November 23, 2002 [Far from Heaven]
I felt that charge of doomed freedom in Poison--once my nausea subsided; lucky me I watched it at home; my gag reflex would've had nasty fun with popcorn and Milk Duds. The things I could bear to watch seemed to plead their case as living proof, even as they sank in viscid horror.
--and once more in Safe, Julianne Moore as yet another woman striking out into the desert, this time in hope that the heat and sand will mummify her disease and free her.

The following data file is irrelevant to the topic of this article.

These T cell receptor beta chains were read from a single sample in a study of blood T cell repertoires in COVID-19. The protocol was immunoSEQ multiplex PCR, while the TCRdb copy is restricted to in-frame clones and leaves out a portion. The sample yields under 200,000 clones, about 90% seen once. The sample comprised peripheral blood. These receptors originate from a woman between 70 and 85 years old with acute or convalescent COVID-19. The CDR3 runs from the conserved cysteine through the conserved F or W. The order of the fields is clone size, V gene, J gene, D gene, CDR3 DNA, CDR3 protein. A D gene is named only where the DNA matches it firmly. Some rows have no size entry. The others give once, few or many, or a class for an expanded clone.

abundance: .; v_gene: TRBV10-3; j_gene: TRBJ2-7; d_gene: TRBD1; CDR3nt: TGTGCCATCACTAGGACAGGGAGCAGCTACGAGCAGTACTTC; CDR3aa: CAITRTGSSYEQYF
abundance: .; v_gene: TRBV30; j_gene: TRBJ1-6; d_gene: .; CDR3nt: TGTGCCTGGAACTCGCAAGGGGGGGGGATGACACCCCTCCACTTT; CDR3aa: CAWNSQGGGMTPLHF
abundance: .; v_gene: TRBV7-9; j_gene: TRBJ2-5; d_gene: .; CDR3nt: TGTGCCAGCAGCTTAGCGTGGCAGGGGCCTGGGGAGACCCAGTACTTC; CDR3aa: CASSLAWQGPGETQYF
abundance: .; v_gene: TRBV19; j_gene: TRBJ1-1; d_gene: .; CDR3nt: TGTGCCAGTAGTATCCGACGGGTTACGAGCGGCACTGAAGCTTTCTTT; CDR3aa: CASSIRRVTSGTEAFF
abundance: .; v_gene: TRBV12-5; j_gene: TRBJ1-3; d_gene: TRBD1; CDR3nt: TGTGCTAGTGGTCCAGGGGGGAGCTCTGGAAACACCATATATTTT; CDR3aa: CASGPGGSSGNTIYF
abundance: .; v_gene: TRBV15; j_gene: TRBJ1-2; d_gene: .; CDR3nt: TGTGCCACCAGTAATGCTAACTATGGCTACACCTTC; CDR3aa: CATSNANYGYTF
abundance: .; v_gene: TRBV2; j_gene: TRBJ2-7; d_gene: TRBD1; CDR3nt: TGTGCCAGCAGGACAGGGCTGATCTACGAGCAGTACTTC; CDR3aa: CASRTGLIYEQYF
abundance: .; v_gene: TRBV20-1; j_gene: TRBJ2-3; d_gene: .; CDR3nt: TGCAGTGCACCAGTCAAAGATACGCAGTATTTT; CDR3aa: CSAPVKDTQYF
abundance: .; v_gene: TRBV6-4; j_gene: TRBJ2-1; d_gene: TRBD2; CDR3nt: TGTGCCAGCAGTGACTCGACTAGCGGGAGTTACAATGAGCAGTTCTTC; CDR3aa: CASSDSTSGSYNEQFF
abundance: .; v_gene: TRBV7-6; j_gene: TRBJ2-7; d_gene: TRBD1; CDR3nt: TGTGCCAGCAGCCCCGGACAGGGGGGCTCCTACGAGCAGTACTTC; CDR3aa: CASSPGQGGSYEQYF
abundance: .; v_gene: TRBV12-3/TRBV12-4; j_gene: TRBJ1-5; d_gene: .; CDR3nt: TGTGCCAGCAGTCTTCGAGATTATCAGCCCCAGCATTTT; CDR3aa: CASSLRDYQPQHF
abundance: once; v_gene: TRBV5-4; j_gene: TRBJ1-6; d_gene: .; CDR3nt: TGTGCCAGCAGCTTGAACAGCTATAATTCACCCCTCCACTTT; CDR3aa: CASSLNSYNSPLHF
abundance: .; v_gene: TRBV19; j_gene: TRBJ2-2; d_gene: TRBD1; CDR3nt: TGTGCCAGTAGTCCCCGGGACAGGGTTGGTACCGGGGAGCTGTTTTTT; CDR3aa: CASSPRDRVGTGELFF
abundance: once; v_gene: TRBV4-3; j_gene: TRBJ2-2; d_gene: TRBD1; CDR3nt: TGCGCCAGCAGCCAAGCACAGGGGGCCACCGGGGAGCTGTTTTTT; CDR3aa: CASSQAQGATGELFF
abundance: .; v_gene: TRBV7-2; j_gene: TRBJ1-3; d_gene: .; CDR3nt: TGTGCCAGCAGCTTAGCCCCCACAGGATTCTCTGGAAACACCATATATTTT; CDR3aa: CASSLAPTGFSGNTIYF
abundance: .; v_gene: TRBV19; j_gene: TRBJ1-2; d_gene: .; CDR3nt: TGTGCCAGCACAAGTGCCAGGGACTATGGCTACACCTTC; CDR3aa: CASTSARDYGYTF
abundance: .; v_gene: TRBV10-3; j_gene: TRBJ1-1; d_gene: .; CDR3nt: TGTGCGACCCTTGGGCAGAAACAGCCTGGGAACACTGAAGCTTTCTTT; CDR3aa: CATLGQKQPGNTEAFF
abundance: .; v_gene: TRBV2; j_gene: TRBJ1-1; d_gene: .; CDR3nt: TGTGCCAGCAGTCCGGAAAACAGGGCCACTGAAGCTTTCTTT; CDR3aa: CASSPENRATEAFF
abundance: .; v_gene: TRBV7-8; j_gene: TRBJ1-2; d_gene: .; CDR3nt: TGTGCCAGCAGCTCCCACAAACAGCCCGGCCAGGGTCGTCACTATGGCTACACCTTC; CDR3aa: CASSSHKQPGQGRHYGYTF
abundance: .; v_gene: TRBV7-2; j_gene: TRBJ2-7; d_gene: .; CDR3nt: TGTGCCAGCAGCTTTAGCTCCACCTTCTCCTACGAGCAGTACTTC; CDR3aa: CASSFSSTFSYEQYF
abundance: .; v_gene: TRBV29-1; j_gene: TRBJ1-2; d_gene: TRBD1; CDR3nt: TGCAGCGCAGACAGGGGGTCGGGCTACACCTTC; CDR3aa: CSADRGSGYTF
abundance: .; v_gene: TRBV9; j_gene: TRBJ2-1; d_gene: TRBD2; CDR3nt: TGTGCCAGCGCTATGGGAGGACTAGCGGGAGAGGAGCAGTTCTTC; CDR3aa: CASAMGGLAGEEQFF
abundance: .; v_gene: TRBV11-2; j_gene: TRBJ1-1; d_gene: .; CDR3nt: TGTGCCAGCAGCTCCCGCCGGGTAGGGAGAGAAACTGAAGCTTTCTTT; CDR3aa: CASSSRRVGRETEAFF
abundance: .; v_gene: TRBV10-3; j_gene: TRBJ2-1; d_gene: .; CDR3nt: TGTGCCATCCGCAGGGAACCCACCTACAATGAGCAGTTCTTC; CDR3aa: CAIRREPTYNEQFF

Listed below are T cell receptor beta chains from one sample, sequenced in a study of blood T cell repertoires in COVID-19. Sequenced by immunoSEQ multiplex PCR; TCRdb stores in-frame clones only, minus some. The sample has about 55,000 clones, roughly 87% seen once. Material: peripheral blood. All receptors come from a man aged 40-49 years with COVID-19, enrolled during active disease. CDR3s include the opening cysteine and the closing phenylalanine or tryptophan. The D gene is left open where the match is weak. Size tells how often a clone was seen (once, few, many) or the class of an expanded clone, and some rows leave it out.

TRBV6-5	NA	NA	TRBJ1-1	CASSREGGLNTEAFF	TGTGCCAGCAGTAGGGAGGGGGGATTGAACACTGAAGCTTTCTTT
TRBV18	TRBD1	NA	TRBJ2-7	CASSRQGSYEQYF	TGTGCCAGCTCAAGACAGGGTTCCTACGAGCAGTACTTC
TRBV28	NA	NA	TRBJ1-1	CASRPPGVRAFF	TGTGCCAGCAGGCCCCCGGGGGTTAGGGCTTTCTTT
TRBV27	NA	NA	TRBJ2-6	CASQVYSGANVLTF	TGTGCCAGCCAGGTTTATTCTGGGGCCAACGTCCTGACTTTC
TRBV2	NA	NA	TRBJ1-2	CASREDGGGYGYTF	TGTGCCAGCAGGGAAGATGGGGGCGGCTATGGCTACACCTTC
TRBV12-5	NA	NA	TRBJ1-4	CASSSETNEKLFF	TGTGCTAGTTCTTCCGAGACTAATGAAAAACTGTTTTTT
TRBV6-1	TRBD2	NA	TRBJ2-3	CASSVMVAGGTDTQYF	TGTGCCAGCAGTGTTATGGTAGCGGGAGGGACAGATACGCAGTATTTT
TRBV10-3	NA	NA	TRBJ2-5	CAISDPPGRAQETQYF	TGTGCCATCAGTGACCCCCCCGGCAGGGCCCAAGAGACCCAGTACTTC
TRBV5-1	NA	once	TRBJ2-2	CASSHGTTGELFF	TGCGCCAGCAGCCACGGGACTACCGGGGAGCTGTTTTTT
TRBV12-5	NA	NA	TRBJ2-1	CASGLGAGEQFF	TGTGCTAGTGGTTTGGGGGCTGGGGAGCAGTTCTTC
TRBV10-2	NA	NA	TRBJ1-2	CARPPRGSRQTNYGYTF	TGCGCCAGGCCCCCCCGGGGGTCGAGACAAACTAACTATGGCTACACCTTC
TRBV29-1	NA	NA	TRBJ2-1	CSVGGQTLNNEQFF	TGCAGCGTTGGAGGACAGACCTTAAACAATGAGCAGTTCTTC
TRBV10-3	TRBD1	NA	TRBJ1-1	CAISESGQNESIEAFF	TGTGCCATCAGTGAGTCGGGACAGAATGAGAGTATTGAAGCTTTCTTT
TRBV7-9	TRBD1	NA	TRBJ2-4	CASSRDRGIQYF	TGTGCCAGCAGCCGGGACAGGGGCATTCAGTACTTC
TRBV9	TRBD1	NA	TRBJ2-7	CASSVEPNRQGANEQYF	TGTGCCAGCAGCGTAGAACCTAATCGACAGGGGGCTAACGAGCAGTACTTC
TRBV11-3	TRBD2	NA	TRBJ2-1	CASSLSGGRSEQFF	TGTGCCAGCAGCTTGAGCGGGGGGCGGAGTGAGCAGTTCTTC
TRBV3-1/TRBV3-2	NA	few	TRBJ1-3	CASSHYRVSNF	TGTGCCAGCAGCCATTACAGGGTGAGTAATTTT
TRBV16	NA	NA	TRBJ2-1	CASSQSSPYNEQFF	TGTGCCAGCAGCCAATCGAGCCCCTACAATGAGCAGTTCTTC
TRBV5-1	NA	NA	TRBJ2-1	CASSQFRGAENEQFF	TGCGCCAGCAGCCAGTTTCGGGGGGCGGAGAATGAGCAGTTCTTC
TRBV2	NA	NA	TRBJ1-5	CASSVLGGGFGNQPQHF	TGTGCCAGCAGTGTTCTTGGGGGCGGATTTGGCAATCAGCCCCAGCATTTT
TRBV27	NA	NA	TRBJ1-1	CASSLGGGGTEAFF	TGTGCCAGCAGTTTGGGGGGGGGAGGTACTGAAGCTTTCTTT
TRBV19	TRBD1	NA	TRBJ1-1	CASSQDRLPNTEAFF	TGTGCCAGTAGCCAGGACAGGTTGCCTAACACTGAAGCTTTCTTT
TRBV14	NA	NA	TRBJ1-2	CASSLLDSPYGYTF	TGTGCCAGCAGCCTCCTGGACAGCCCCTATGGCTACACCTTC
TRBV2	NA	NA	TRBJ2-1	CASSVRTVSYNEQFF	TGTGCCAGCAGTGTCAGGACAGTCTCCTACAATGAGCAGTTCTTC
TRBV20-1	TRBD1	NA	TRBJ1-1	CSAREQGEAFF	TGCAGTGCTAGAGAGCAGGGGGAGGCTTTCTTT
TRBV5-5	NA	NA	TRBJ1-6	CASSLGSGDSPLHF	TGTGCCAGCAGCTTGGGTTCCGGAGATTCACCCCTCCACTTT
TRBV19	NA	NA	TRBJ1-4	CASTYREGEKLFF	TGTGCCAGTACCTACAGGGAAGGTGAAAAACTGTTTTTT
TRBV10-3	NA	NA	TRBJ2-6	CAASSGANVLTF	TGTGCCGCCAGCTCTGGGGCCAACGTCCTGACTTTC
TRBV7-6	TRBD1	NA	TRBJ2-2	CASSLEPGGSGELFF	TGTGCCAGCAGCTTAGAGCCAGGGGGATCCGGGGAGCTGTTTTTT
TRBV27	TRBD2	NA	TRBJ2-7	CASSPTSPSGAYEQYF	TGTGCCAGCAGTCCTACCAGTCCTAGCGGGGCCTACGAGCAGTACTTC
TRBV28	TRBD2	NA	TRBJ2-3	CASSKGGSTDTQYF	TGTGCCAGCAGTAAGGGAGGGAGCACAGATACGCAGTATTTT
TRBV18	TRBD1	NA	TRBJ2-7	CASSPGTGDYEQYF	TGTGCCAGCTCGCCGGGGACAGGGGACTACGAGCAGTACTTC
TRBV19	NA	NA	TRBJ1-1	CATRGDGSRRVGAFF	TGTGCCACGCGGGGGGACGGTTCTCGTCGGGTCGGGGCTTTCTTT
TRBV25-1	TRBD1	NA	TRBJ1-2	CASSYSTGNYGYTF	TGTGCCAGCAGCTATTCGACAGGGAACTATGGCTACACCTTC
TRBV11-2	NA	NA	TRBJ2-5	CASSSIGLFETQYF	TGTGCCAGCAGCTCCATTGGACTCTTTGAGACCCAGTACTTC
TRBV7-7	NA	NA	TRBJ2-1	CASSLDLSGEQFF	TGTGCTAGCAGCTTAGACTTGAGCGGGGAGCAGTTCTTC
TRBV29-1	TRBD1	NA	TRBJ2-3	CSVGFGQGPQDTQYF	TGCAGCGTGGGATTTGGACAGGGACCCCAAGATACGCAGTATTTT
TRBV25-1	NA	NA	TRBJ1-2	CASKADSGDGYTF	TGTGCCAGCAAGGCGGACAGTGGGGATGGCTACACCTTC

The only refugee is Moore's almost-out-of-the-closet husband, the only one who wriggles out from under the rubble, escaping psychiatrist and shock treatment and simply leaving her for another man. She had her gardener, briefly--and this time not just a gardener but a Negro! And they thought Little Rock was too much of an intrusion on the party; but she has to drive the station wagon back alone, Elmer Bernstein's score never quite a parody (the old hand is too good to make fun of himself here) but still leaning on her doom, pushing her with violins into a--should I write it?--gaily colored radioactive '50s desert where last Autumn's leaves stand just so in the vase in the empty house and the flowering dogwood watches as she disappears.